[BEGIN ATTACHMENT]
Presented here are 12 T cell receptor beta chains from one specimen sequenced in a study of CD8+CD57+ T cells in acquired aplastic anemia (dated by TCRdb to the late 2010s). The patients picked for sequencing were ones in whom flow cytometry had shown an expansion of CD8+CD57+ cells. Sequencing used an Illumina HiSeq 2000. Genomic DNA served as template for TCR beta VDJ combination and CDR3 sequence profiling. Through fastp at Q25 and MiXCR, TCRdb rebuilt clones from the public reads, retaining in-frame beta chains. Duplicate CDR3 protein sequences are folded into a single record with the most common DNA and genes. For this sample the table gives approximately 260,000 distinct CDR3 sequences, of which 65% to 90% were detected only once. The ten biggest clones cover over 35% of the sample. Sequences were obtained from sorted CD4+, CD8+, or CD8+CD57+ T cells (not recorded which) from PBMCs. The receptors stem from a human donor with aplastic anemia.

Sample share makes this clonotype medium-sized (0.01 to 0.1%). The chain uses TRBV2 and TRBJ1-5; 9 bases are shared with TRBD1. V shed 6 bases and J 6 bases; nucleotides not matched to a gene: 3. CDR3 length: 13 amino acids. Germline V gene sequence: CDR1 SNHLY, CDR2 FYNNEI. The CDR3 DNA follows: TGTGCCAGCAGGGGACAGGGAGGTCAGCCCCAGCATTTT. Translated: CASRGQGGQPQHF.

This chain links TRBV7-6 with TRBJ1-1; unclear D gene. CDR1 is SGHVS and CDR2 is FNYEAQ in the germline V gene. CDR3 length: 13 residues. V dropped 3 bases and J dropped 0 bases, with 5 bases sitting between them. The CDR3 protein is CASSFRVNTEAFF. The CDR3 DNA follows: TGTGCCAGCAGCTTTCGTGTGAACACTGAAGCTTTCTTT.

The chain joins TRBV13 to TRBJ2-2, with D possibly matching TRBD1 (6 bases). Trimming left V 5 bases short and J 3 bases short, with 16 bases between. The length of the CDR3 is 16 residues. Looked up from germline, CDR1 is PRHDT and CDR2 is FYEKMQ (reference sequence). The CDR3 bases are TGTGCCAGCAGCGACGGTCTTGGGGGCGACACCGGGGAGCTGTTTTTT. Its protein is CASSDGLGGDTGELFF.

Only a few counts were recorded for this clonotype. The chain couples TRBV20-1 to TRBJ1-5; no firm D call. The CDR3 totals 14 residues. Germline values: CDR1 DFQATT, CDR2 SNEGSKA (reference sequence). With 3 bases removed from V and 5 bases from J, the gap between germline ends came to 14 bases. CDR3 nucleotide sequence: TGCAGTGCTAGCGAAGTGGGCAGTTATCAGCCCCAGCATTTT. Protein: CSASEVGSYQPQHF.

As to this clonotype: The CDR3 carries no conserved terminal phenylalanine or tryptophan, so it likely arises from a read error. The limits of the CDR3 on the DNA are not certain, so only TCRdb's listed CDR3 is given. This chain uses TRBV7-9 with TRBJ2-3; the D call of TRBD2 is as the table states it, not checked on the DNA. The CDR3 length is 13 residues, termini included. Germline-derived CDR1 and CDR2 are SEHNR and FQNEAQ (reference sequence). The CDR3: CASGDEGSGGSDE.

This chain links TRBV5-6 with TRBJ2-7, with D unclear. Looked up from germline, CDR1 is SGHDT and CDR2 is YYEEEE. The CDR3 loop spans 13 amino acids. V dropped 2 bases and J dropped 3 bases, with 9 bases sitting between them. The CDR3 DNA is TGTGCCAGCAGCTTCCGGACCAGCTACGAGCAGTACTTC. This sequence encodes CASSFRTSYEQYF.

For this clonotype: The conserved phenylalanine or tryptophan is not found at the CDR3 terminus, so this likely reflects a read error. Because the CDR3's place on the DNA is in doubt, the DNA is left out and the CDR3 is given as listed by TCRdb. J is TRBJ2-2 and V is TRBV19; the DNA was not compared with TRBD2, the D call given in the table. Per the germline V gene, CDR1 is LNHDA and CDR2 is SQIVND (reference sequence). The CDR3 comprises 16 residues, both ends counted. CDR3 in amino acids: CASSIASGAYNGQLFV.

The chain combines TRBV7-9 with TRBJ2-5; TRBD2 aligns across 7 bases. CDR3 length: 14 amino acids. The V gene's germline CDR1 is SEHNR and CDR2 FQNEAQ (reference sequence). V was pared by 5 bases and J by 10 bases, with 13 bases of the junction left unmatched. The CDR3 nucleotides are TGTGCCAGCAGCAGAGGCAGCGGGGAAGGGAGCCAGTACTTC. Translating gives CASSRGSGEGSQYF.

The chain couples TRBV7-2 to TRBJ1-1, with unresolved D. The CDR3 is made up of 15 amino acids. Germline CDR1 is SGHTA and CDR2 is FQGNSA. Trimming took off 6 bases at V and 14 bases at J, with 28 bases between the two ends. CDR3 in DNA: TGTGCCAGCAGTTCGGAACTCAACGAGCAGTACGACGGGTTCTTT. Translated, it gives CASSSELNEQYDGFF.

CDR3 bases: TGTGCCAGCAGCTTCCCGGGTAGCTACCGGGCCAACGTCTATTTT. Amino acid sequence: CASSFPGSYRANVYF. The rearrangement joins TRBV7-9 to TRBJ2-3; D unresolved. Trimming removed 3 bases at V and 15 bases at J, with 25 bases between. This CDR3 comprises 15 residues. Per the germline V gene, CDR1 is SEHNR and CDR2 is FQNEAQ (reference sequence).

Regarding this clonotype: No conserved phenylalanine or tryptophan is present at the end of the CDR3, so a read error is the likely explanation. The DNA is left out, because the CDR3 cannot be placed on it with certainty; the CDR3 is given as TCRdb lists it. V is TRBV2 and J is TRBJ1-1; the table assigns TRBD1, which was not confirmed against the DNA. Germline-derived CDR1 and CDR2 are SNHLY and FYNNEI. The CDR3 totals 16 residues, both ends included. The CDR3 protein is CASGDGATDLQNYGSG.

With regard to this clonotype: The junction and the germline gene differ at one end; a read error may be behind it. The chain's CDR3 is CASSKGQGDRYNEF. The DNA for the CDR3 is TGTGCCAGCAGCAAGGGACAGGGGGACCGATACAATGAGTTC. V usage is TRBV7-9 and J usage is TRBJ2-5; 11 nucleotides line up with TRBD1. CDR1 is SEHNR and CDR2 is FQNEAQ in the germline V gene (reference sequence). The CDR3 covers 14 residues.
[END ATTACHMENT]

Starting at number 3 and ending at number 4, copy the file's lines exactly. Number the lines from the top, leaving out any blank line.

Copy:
This chain links TRBV7-6 with TRBJ1-1; unclear D gene. CDR1 is SGHVS and CDR2 is FNYEAQ in the germline V gene. CDR3 length: 13 residues. V dropped 3 bases and J dropped 0 bases, with 5 bases sitting between them. The CDR3 protein is CASSFRVNTEAFF. The CDR3 DNA follows: TGTGCCAGCAGCTTTCGTGTGAACACTGAAGCTTTCTTT.

The chain joins TRBV13 to TRBJ2-2, with D possibly matching TRBD1 (6 bases). Trimming left V 5 bases short and J 3 bases short, with 16 bases between. The length of the CDR3 is 16 residues. Looked up from germline, CDR1 is PRHDT and CDR2 is FYEKMQ (reference sequence). The CDR3 bases are TGTGCCAGCAGCGACGGTCTTGGGGGCGACACCGGGGAGCTGTTTTTT. Its protein is CASSDGLGGDTGELFF.